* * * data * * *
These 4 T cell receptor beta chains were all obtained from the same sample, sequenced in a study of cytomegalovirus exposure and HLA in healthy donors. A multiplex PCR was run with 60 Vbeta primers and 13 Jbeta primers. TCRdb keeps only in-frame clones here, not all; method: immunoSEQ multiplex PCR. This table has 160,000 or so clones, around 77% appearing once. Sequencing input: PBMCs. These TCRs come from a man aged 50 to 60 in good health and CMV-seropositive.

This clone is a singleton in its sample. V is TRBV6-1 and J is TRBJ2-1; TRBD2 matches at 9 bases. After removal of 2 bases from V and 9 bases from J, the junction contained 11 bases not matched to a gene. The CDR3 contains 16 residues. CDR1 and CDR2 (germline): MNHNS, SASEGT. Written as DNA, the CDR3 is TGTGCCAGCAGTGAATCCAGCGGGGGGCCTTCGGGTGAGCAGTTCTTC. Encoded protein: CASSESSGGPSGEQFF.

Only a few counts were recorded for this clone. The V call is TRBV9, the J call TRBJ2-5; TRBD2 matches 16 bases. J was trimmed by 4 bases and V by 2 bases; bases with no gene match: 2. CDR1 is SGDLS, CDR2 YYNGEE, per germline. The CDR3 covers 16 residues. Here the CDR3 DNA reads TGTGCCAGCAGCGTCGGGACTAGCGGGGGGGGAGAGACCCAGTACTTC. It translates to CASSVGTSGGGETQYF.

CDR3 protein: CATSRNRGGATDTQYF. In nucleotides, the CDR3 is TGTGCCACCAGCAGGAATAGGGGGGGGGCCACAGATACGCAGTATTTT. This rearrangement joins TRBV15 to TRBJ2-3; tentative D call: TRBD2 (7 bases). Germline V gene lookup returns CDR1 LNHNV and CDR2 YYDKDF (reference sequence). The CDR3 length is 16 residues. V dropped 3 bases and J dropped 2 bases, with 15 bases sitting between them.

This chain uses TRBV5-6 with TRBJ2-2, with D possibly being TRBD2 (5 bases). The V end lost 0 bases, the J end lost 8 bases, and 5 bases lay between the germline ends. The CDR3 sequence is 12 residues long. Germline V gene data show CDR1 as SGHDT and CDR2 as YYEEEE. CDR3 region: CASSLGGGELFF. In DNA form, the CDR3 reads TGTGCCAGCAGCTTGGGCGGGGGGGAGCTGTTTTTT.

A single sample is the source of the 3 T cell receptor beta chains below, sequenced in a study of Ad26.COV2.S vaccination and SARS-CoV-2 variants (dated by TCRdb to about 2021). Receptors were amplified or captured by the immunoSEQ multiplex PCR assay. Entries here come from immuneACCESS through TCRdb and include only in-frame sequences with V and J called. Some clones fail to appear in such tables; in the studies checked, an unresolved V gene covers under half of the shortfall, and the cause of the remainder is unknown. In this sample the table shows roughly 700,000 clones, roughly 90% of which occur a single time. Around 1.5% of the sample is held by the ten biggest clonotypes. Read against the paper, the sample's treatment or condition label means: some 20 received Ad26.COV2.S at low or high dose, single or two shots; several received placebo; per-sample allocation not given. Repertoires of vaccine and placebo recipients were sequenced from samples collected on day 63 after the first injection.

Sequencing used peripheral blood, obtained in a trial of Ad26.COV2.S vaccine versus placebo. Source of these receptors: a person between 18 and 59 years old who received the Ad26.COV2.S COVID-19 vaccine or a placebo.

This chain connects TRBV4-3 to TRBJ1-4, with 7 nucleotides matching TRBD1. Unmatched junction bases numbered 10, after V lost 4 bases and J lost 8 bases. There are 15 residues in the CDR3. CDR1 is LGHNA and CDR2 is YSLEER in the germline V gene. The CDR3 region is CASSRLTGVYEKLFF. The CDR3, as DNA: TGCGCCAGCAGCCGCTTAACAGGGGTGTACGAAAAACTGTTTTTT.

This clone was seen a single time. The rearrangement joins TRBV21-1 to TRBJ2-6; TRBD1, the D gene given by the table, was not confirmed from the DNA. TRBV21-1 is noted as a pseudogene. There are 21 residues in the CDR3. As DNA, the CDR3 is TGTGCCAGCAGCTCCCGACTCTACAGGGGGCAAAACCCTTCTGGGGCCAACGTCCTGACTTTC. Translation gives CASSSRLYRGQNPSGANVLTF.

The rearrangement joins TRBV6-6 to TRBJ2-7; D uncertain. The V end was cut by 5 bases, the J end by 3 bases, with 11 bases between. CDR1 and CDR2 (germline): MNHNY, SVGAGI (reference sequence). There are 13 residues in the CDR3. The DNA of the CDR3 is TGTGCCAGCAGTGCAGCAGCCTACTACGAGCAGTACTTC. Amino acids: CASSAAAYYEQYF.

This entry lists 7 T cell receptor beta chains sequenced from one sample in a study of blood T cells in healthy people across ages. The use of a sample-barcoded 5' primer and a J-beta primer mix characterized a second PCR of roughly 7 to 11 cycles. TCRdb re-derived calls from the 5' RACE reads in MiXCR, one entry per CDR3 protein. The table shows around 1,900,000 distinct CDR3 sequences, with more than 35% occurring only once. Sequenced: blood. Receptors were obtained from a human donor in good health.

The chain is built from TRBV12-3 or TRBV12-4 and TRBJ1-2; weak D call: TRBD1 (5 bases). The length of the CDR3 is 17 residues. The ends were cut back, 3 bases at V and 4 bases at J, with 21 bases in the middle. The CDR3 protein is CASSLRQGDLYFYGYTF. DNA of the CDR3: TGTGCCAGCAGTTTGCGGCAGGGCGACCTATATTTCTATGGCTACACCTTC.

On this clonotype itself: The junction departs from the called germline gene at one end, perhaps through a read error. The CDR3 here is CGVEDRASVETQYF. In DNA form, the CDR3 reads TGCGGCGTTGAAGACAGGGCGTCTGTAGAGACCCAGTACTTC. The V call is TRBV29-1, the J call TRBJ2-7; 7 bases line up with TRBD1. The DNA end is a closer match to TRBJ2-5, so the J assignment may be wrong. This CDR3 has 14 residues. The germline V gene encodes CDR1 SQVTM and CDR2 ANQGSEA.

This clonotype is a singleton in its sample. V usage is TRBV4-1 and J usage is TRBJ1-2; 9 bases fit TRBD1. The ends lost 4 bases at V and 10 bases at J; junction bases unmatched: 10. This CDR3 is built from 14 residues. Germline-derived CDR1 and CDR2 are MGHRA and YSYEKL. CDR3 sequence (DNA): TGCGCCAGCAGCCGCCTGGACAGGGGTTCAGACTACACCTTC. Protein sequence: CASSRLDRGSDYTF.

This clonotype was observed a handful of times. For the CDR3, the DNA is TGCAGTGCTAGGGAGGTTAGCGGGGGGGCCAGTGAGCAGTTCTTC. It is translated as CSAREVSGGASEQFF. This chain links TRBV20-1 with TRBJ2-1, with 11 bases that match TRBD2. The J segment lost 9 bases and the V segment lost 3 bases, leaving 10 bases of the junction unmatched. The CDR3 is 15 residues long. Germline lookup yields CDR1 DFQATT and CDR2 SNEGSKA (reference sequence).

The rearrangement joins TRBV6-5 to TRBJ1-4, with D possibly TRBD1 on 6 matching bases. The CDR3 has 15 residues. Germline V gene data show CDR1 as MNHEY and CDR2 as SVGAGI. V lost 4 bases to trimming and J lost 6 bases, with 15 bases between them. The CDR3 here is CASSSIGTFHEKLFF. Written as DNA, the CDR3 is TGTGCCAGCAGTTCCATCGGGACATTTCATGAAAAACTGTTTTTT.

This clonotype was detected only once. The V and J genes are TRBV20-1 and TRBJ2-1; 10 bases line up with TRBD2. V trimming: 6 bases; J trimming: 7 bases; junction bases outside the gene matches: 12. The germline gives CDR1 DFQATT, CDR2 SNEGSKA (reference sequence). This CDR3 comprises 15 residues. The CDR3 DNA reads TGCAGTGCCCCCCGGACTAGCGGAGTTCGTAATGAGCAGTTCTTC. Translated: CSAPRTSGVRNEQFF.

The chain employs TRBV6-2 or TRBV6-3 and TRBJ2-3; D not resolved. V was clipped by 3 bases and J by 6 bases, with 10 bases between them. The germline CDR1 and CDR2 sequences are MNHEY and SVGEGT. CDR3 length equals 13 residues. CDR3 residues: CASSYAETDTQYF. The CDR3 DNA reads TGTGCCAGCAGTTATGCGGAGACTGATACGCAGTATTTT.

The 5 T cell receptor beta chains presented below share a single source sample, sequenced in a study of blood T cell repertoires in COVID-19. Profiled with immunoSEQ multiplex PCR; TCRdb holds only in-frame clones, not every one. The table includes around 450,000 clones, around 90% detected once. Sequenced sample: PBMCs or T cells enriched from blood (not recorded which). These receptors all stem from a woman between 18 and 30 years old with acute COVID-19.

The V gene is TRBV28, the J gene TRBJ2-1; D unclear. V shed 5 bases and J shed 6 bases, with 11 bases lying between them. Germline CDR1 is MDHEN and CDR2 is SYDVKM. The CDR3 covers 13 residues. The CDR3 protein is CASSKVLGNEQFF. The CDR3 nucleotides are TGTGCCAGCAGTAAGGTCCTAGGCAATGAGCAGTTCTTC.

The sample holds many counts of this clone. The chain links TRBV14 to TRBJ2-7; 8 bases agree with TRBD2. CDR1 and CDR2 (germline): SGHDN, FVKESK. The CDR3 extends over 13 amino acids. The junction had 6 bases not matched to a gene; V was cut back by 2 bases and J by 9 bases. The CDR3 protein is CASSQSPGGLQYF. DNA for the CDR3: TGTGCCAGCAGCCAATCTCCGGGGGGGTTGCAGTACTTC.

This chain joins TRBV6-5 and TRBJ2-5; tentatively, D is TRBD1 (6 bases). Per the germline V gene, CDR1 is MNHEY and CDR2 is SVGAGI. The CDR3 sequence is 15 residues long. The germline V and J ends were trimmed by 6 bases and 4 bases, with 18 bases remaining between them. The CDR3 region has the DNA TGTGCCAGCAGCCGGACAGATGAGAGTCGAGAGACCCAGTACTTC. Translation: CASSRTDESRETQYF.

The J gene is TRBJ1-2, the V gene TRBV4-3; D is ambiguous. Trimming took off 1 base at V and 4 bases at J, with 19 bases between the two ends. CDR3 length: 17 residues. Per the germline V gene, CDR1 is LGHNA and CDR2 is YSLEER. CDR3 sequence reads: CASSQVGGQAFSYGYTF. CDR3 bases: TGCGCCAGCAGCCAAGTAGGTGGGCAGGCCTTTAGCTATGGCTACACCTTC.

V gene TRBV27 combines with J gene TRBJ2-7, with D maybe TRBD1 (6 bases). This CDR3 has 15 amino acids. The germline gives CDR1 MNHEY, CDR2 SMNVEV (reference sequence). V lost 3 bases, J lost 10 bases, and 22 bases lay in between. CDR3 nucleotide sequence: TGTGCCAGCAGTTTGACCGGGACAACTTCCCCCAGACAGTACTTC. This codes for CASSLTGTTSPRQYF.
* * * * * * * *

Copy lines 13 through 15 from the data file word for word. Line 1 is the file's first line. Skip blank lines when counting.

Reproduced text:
On this clonotype itself: The junction departs from the called germline gene at one end, perhaps through a read error. The CDR3 here is CGVEDRASVETQYF. In DNA form, the CDR3 reads TGCGGCGTTGAAGACAGGGCGTCTGTAGAGACCCAGTACTTC. The V call is TRBV29-1, the J call TRBJ2-7; 7 bases line up with TRBD1. The DNA end is a closer match to TRBJ2-5, so the J assignment may be wrong. This CDR3 has 14 residues. The germline V gene encodes CDR1 SQVTM and CDR2 ANQGSEA.

This clonotype is a singleton in its sample. V usage is TRBV4-1 and J usage is TRBJ1-2; 9 bases fit TRBD1. The ends lost 4 bases at V and 10 bases at J; junction bases unmatched: 10. This CDR3 is built from 14 residues. Germline-derived CDR1 and CDR2 are MGHRA and YSYEKL. CDR3 sequence (DNA): TGCGCCAGCAGCCGCCTGGACAGGGGTTCAGACTACACCTTC. Protein sequence: CASSRLDRGSDYTF.

This clonotype was observed a handful of times. For the CDR3, the DNA is TGCAGTGCTAGGGAGGTTAGCGGGGGGGCCAGTGAGCAGTTCTTC. It is translated as CSAREVSGGASEQFF. This chain links TRBV20-1 with TRBJ2-1, with 11 bases that match TRBD2. The J segment lost 9 bases and the V segment lost 3 bases, leaving 10 bases of the junction unmatched. The CDR3 is 15 residues long. Germline lookup yields CDR1 DFQATT and CDR2 SNEGSKA (reference sequence).